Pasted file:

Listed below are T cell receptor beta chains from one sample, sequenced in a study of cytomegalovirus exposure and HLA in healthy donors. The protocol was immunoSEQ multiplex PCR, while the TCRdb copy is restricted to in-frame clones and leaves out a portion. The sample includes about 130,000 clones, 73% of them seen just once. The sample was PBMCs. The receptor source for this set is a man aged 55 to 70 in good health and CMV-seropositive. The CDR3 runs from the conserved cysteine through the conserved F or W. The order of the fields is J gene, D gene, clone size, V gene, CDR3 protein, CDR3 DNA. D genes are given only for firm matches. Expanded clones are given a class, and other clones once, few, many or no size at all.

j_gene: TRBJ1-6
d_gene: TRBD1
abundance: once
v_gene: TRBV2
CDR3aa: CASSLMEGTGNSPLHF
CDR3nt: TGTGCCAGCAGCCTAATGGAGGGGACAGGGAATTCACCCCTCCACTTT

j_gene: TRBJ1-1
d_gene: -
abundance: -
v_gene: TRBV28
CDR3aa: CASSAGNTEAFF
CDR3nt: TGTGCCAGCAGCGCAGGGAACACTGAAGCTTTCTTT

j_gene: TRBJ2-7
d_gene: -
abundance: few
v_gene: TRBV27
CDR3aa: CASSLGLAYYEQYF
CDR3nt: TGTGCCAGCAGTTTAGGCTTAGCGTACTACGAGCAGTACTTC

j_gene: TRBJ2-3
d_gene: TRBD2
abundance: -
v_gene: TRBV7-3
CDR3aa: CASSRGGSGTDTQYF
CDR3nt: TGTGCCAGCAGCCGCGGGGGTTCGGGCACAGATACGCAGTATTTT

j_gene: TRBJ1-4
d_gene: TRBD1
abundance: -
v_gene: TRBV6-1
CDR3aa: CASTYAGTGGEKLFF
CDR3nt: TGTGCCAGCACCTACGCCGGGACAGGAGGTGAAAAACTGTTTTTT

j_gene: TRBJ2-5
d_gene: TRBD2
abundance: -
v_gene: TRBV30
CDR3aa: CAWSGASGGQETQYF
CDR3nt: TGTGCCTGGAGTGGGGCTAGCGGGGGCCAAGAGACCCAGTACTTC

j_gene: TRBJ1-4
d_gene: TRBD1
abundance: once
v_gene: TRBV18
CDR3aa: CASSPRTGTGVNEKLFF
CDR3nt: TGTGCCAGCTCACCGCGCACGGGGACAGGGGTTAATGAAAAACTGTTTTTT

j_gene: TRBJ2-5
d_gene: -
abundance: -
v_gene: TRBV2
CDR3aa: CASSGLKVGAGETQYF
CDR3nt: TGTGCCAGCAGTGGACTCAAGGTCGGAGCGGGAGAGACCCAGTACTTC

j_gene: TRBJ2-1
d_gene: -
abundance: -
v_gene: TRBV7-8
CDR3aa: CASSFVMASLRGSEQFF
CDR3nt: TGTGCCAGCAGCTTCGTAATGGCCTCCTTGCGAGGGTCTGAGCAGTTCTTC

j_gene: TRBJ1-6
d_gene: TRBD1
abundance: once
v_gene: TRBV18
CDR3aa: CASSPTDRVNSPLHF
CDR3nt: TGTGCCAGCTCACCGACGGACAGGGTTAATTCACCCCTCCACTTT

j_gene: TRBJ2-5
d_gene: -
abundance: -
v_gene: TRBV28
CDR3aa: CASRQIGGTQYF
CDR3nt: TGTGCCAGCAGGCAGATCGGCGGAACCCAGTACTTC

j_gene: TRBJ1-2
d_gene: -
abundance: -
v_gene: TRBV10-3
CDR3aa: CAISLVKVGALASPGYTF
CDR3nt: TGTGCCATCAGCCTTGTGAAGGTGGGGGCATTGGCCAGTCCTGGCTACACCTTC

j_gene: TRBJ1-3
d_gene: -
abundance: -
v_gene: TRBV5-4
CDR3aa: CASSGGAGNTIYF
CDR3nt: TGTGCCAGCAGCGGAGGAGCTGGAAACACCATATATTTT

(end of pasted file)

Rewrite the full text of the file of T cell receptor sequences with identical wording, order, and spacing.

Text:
Listed below are T cell receptor beta chains from one sample, sequenced in a study of cytomegalovirus exposure and HLA in healthy donors. The protocol was immunoSEQ multiplex PCR, while the TCRdb copy is restricted to in-frame clones and leaves out a portion. The sample includes about 130,000 clones, 73% of them seen just once. The sample was PBMCs. The receptor source for this set is a man aged 55 to 70 in good health and CMV-seropositive. The CDR3 runs from the conserved cysteine through the conserved F or W. The order of the fields is J gene, D gene, clone size, V gene, CDR3 protein, CDR3 DNA. D genes are given only for firm matches. Expanded clones are given a class, and other clones once, few, many or no size at all.

j_gene: TRBJ1-6
d_gene: TRBD1
abundance: once
v_gene: TRBV2
CDR3aa: CASSLMEGTGNSPLHF
CDR3nt: TGTGCCAGCAGCCTAATGGAGGGGACAGGGAATTCACCCCTCCACTTT

j_gene: TRBJ1-1
d_gene: -
abundance: -
v_gene: TRBV28
CDR3aa: CASSAGNTEAFF
CDR3nt: TGTGCCAGCAGCGCAGGGAACACTGAAGCTTTCTTT

j_gene: TRBJ2-7
d_gene: -
abundance: few
v_gene: TRBV27
CDR3aa: CASSLGLAYYEQYF
CDR3nt: TGTGCCAGCAGTTTAGGCTTAGCGTACTACGAGCAGTACTTC

j_gene: TRBJ2-3
d_gene: TRBD2
abundance: -
v_gene: TRBV7-3
CDR3aa: CASSRGGSGTDTQYF
CDR3nt: TGTGCCAGCAGCCGCGGGGGTTCGGGCACAGATACGCAGTATTTT

j_gene: TRBJ1-4
d_gene: TRBD1
abundance: -
v_gene: TRBV6-1
CDR3aa: CASTYAGTGGEKLFF
CDR3nt: TGTGCCAGCACCTACGCCGGGACAGGAGGTGAAAAACTGTTTTTT

j_gene: TRBJ2-5
d_gene: TRBD2
abundance: -
v_gene: TRBV30
CDR3aa: CAWSGASGGQETQYF
CDR3nt: TGTGCCTGGAGTGGGGCTAGCGGGGGCCAAGAGACCCAGTACTTC

j_gene: TRBJ1-4
d_gene: TRBD1
abundance: once
v_gene: TRBV18
CDR3aa: CASSPRTGTGVNEKLFF
CDR3nt: TGTGCCAGCTCACCGCGCACGGGGACAGGGGTTAATGAAAAACTGTTTTTT

j_gene: TRBJ2-5
d_gene: -
abundance: -
v_gene: TRBV2
CDR3aa: CASSGLKVGAGETQYF
CDR3nt: TGTGCCAGCAGTGGACTCAAGGTCGGAGCGGGAGAGACCCAGTACTTC

j_gene: TRBJ2-1
d_gene: -
abundance: -
v_gene: TRBV7-8
CDR3aa: CASSFVMASLRGSEQFF
CDR3nt: TGTGCCAGCAGCTTCGTAATGGCCTCCTTGCGAGGGTCTGAGCAGTTCTTC

j_gene: TRBJ1-6
d_gene: TRBD1
abundance: once
v_gene: TRBV18
CDR3aa: CASSPTDRVNSPLHF
CDR3nt: TGTGCCAGCTCACCGACGGACAGGGTTAATTCACCCCTCCACTTT

j_gene: TRBJ2-5
d_gene: -
abundance: -
v_gene: TRBV28
CDR3aa: CASRQIGGTQYF
CDR3nt: TGTGCCAGCAGGCAGATCGGCGGAACCCAGTACTTC

j_gene: TRBJ1-2
d_gene: -
abundance: -
v_gene: TRBV10-3
CDR3aa: CAISLVKVGALASPGYTF
CDR3nt: TGTGCCATCAGCCTTGTGAAGGTGGGGGCATTGGCCAGTCCTGGCTACACCTTC

j_gene: TRBJ1-3
d_gene: -
abundance: -
v_gene: TRBV5-4
CDR3aa: CASSGGAGNTIYF
CDR3nt: TGTGCCAGCAGCGGAGGAGCTGGAAACACCATATATTTT